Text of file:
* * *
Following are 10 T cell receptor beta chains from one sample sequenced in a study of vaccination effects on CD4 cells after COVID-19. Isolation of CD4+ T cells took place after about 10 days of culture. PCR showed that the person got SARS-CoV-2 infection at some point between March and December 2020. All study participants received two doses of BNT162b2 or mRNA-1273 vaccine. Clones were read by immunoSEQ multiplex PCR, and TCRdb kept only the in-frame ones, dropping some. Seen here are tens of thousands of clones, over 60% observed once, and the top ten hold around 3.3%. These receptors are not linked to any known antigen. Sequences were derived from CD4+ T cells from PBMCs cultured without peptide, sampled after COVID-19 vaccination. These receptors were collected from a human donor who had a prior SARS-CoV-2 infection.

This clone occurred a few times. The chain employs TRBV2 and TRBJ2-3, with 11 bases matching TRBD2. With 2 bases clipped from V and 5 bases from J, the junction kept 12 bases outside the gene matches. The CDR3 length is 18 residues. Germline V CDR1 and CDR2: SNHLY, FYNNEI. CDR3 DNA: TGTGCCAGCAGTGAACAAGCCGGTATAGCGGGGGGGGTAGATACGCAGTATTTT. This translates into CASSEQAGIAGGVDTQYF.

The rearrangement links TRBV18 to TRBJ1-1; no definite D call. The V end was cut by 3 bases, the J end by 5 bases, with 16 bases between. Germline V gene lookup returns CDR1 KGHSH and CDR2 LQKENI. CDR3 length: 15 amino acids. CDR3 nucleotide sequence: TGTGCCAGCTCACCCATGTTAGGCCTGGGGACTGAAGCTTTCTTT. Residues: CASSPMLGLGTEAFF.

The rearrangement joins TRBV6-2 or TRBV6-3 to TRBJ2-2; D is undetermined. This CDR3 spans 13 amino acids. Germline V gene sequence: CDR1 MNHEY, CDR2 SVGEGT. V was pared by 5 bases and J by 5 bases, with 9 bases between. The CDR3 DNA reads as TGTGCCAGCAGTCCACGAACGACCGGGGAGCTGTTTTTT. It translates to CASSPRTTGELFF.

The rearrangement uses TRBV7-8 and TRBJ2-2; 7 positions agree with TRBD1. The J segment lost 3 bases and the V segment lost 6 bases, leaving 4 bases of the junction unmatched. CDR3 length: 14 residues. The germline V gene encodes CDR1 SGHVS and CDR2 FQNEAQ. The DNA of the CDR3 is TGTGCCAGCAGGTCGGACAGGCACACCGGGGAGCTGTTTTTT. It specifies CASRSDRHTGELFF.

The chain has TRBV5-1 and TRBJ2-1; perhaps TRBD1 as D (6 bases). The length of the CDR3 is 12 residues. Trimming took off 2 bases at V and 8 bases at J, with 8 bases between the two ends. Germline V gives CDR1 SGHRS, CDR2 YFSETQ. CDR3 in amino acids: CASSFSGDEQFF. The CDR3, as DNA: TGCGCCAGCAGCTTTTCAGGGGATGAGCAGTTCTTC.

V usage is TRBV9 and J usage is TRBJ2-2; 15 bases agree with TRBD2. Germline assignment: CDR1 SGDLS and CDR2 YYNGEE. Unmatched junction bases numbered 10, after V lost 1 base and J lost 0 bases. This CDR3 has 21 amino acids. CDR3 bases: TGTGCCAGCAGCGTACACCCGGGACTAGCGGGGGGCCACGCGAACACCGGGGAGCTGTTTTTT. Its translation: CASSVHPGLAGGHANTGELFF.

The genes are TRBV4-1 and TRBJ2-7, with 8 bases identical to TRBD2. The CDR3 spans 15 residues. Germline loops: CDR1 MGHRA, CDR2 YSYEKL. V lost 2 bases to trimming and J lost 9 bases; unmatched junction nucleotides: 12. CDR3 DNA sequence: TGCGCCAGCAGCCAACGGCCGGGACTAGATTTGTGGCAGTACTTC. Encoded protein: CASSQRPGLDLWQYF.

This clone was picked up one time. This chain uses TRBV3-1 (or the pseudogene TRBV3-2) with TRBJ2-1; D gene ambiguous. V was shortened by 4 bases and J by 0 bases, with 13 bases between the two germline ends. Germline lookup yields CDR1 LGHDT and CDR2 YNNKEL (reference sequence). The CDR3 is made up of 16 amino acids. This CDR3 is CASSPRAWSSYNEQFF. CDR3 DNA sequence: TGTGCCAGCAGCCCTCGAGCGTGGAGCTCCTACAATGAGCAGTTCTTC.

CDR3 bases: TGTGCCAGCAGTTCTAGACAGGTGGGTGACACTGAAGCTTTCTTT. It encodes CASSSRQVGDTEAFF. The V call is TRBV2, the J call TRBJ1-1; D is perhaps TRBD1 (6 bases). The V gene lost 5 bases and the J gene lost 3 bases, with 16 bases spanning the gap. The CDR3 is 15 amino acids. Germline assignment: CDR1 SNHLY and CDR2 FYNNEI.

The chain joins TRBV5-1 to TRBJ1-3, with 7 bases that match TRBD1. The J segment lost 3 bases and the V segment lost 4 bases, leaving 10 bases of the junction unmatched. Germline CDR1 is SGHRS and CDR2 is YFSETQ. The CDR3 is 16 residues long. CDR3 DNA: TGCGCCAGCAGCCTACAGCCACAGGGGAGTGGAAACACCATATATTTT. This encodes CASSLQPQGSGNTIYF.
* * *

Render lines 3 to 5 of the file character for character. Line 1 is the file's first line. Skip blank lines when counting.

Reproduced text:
The rearrangement links TRBV18 to TRBJ1-1; no definite D call. The V end was cut by 3 bases, the J end by 5 bases, with 16 bases between. Germline V gene lookup returns CDR1 KGHSH and CDR2 LQKENI. CDR3 length: 15 amino acids. CDR3 nucleotide sequence: TGTGCCAGCTCACCCATGTTAGGCCTGGGGACTGAAGCTTTCTTT. Residues: CASSPMLGLGTEAFF.

The rearrangement joins TRBV6-2 or TRBV6-3 to TRBJ2-2; D is undetermined. This CDR3 spans 13 amino acids. Germline V gene sequence: CDR1 MNHEY, CDR2 SVGEGT. V was pared by 5 bases and J by 5 bases, with 9 bases between. The CDR3 DNA reads as TGTGCCAGCAGTCCACGAACGACCGGGGAGCTGTTTTTT. It translates to CASSPRTTGELFF.

The rearrangement uses TRBV7-8 and TRBJ2-2; 7 positions agree with TRBD1. The J segment lost 3 bases and the V segment lost 6 bases, leaving 4 bases of the junction unmatched. CDR3 length: 14 residues. The germline V gene encodes CDR1 SGHVS and CDR2 FQNEAQ. The DNA of the CDR3 is TGTGCCAGCAGGTCGGACAGGCACACCGGGGAGCTGTTTTTT. It specifies CASRSDRHTGELFF.